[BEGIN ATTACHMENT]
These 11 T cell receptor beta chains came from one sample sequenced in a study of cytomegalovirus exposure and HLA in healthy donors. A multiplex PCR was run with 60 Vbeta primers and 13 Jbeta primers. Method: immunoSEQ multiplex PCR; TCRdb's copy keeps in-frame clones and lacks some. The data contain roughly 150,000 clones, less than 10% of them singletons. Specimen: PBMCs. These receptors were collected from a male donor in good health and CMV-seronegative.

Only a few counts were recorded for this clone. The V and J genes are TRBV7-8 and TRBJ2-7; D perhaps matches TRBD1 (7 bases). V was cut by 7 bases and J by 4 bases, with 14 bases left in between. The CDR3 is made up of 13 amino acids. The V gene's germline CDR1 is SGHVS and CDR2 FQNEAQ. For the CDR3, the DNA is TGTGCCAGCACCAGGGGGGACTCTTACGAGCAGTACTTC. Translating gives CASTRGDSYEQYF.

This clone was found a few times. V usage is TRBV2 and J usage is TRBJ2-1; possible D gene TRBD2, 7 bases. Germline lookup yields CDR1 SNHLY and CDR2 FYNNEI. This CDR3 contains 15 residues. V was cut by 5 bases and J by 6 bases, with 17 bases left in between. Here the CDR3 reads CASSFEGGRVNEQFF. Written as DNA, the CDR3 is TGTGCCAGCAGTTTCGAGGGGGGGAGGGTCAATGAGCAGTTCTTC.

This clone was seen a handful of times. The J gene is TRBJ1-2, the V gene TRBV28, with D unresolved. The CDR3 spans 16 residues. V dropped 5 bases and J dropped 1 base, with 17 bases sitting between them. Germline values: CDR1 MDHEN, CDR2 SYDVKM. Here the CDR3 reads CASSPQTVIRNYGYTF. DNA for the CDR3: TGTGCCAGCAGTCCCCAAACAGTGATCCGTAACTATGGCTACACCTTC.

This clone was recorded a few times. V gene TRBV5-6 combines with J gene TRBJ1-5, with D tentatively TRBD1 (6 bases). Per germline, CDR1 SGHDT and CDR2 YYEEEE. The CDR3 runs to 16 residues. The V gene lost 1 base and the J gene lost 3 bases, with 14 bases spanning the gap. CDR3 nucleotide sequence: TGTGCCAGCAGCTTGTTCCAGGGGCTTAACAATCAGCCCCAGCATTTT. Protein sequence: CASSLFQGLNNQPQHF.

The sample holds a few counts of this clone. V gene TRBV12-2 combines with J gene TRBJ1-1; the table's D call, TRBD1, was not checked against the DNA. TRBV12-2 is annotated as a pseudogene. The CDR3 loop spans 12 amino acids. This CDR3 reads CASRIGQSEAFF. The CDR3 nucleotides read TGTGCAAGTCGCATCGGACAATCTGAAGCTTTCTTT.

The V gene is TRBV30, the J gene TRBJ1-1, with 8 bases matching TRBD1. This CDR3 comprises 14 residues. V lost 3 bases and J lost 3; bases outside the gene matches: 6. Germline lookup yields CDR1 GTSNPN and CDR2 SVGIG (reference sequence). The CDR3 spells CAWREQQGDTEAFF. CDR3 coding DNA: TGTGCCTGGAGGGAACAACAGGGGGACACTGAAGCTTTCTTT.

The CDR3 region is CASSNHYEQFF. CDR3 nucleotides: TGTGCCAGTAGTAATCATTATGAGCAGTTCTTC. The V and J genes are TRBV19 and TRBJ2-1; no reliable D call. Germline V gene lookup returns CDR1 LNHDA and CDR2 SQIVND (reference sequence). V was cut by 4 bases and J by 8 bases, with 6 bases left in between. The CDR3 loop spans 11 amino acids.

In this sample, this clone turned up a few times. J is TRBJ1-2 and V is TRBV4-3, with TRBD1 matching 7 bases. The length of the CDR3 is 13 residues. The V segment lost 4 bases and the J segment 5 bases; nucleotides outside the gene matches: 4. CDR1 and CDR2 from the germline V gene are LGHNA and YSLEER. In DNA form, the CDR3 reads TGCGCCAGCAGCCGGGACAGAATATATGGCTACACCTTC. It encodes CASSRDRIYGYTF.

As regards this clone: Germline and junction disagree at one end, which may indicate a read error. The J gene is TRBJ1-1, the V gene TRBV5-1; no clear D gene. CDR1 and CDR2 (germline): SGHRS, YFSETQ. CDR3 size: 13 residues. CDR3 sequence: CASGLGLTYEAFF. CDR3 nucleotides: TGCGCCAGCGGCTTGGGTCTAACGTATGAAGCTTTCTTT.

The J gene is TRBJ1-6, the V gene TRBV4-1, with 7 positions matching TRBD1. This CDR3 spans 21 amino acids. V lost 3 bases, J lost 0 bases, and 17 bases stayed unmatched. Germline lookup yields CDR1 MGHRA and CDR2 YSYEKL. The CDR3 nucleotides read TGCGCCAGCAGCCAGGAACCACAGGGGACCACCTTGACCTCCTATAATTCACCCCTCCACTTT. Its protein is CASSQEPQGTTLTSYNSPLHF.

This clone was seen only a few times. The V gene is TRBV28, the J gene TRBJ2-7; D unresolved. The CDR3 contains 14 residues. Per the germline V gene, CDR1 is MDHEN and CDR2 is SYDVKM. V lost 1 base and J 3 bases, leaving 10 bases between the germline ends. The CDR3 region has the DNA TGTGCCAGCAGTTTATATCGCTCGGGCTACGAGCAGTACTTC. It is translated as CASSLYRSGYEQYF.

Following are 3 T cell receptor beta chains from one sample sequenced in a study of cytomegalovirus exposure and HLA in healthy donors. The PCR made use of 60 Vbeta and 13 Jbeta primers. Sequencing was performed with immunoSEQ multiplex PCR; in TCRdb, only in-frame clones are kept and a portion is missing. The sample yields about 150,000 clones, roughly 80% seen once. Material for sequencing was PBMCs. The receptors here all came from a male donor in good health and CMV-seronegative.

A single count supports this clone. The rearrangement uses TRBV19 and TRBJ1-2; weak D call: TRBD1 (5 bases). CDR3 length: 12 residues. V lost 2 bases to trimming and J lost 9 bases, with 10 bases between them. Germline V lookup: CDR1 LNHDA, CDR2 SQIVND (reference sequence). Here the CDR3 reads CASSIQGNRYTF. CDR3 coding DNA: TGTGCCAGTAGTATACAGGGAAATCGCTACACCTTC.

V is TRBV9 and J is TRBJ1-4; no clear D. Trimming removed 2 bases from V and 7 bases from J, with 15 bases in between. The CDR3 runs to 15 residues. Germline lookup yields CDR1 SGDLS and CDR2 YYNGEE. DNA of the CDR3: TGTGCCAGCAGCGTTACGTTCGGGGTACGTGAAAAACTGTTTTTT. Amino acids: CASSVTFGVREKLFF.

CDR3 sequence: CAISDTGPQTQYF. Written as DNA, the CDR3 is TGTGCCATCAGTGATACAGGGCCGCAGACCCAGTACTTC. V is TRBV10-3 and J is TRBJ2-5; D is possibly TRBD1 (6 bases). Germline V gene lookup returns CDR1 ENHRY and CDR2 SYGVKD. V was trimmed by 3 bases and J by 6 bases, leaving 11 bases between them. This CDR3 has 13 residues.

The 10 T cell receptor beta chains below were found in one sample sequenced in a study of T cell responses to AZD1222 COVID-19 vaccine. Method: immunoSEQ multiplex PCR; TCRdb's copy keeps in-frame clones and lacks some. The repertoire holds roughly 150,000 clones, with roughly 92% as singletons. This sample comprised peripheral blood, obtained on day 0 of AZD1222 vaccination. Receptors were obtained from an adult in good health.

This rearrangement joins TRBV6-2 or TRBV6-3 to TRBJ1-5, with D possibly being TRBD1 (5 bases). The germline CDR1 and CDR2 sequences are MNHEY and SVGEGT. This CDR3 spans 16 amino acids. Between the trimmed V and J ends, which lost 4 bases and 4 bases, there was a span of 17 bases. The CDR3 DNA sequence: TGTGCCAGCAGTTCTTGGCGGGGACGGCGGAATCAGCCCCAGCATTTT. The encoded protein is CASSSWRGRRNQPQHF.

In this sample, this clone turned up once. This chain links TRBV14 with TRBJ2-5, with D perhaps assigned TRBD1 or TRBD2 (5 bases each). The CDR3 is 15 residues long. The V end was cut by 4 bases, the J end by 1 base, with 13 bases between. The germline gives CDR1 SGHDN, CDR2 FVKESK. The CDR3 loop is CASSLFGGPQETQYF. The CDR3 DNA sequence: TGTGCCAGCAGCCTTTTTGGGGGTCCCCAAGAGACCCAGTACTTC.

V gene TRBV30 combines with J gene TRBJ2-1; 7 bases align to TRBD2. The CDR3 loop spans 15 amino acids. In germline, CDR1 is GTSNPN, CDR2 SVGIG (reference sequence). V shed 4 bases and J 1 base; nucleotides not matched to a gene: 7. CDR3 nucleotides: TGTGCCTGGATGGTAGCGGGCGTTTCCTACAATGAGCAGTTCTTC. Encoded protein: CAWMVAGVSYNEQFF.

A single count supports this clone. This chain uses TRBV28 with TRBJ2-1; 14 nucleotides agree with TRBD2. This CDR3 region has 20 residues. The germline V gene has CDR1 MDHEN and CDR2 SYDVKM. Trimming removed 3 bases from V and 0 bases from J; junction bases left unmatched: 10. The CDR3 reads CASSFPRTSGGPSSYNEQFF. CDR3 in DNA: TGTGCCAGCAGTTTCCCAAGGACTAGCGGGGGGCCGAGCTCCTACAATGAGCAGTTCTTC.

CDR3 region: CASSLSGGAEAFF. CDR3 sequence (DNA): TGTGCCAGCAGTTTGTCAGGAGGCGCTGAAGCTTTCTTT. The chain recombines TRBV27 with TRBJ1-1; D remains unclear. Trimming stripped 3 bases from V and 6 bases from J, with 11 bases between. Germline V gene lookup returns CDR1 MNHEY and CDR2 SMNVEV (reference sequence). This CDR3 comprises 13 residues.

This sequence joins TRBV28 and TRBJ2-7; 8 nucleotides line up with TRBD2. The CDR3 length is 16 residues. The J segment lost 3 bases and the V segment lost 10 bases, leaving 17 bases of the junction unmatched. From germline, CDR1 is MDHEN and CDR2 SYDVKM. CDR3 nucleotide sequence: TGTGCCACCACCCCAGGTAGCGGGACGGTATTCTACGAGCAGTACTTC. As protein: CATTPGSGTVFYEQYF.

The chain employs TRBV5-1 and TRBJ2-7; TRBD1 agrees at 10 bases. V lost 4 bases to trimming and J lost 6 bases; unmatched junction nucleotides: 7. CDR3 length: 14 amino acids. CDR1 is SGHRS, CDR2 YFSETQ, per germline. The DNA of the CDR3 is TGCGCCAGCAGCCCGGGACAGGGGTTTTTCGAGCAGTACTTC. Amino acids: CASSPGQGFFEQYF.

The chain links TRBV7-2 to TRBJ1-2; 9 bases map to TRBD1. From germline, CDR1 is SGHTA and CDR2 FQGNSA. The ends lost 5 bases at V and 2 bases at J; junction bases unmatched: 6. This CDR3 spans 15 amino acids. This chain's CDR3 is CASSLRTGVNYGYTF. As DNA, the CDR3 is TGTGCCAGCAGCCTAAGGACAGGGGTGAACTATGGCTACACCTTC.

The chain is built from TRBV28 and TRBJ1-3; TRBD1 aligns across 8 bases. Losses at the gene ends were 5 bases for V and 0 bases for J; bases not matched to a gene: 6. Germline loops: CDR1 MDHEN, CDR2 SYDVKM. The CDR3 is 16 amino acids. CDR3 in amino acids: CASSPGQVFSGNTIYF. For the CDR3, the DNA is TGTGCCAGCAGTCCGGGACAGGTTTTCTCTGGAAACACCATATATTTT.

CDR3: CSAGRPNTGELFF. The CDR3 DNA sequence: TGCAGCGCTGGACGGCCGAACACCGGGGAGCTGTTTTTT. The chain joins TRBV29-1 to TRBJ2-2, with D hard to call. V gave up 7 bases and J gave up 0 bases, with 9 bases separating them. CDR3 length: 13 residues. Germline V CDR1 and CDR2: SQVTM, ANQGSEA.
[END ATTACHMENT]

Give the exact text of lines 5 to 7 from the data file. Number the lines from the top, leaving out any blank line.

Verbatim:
This clone was recorded a few times. V gene TRBV5-6 combines with J gene TRBJ1-5, with D tentatively TRBD1 (6 bases). Per germline, CDR1 SGHDT and CDR2 YYEEEE. The CDR3 runs to 16 residues. The V gene lost 1 base and the J gene lost 3 bases, with 14 bases spanning the gap. CDR3 nucleotide sequence: TGTGCCAGCAGCTTGTTCCAGGGGCTTAACAATCAGCCCCAGCATTTT. Protein sequence: CASSLFQGLNNQPQHF.

The sample holds a few counts of this clone. V gene TRBV12-2 combines with J gene TRBJ1-1; the table's D call, TRBD1, was not checked against the DNA. TRBV12-2 is annotated as a pseudogene. The CDR3 loop spans 12 amino acids. This CDR3 reads CASRIGQSEAFF. The CDR3 nucleotides read TGTGCAAGTCGCATCGGACAATCTGAAGCTTTCTTT.

The V gene is TRBV30, the J gene TRBJ1-1, with 8 bases matching TRBD1. This CDR3 comprises 14 residues. V lost 3 bases and J lost 3; bases outside the gene matches: 6. Germline lookup yields CDR1 GTSNPN and CDR2 SVGIG (reference sequence). The CDR3 spells CAWREQQGDTEAFF. CDR3 coding DNA: TGTGCCTGGAGGGAACAACAGGGGGACACTGAAGCTTTCTTT.